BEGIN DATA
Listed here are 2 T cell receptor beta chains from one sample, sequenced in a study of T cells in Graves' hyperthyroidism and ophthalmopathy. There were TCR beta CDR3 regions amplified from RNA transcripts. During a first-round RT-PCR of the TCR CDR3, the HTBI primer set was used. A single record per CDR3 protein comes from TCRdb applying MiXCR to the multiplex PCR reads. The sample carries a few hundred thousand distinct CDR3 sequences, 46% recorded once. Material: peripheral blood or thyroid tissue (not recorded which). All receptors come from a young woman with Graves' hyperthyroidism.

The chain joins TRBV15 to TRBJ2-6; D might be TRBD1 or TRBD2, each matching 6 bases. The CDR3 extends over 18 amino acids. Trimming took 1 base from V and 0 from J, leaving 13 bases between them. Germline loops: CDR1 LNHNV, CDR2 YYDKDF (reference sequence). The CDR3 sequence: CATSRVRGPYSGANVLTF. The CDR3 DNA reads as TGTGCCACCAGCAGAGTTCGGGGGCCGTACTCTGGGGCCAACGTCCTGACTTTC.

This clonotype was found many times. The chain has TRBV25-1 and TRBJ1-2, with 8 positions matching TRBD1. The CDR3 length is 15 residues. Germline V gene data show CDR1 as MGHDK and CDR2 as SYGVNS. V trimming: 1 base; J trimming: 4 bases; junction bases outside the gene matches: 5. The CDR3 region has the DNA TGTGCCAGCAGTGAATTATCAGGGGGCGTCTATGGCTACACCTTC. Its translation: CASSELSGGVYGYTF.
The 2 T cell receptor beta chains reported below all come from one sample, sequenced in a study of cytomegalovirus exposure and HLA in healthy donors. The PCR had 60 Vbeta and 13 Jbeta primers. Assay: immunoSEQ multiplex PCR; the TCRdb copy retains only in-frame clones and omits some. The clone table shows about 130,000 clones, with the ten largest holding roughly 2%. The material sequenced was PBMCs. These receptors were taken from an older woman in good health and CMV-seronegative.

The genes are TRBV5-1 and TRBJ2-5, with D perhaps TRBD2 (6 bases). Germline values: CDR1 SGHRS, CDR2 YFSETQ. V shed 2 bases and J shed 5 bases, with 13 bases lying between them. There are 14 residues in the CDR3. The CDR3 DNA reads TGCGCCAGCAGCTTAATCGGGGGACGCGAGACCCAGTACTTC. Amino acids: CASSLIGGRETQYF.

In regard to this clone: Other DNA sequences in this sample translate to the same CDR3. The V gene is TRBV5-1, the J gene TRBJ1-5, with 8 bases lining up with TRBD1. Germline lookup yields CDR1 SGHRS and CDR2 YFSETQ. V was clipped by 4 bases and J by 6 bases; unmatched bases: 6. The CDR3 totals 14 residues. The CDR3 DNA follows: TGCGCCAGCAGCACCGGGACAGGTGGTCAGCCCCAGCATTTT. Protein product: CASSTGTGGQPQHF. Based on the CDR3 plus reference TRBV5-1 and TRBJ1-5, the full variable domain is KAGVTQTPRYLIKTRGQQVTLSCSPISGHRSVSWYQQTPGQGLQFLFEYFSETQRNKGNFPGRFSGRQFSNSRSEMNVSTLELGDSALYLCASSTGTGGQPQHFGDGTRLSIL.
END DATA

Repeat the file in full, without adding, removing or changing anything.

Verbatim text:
Listed here are 2 T cell receptor beta chains from one sample, sequenced in a study of T cells in Graves' hyperthyroidism and ophthalmopathy. There were TCR beta CDR3 regions amplified from RNA transcripts. During a first-round RT-PCR of the TCR CDR3, the HTBI primer set was used. A single record per CDR3 protein comes from TCRdb applying MiXCR to the multiplex PCR reads. The sample carries a few hundred thousand distinct CDR3 sequences, 46% recorded once. Material: peripheral blood or thyroid tissue (not recorded which). All receptors come from a young woman with Graves' hyperthyroidism.

The chain joins TRBV15 to TRBJ2-6; D might be TRBD1 or TRBD2, each matching 6 bases. The CDR3 extends over 18 amino acids. Trimming took 1 base from V and 0 from J, leaving 13 bases between them. Germline loops: CDR1 LNHNV, CDR2 YYDKDF (reference sequence). The CDR3 sequence: CATSRVRGPYSGANVLTF. The CDR3 DNA reads as TGTGCCACCAGCAGAGTTCGGGGGCCGTACTCTGGGGCCAACGTCCTGACTTTC.

This clonotype was found many times. The chain has TRBV25-1 and TRBJ1-2, with 8 positions matching TRBD1. The CDR3 length is 15 residues. Germline V gene data show CDR1 as MGHDK and CDR2 as SYGVNS. V trimming: 1 base; J trimming: 4 bases; junction bases outside the gene matches: 5. The CDR3 region has the DNA TGTGCCAGCAGTGAATTATCAGGGGGCGTCTATGGCTACACCTTC. Its translation: CASSELSGGVYGYTF.
The 2 T cell receptor beta chains reported below all come from one sample, sequenced in a study of cytomegalovirus exposure and HLA in healthy donors. The PCR had 60 Vbeta and 13 Jbeta primers. Assay: immunoSEQ multiplex PCR; the TCRdb copy retains only in-frame clones and omits some. The clone table shows about 130,000 clones, with the ten largest holding roughly 2%. The material sequenced was PBMCs. These receptors were taken from an older woman in good health and CMV-seronegative.

The genes are TRBV5-1 and TRBJ2-5, with D perhaps TRBD2 (6 bases). Germline values: CDR1 SGHRS, CDR2 YFSETQ. V shed 2 bases and J shed 5 bases, with 13 bases lying between them. There are 14 residues in the CDR3. The CDR3 DNA reads TGCGCCAGCAGCTTAATCGGGGGACGCGAGACCCAGTACTTC. Amino acids: CASSLIGGRETQYF.

In regard to this clone: Other DNA sequences in this sample translate to the same CDR3. The V gene is TRBV5-1, the J gene TRBJ1-5, with 8 bases lining up with TRBD1. Germline lookup yields CDR1 SGHRS and CDR2 YFSETQ. V was clipped by 4 bases and J by 6 bases; unmatched bases: 6. The CDR3 totals 14 residues. The CDR3 DNA follows: TGCGCCAGCAGCACCGGGACAGGTGGTCAGCCCCAGCATTTT. Protein product: CASSTGTGGQPQHF. Based on the CDR3 plus reference TRBV5-1 and TRBJ1-5, the full variable domain is KAGVTQTPRYLIKTRGQQVTLSCSPISGHRSVSWYQQTPGQGLQFLFEYFSETQRNKGNFPGRFSGRQFSNSRSEMNVSTLELGDSALYLCASSTGTGGQPQHFGDGTRLSIL.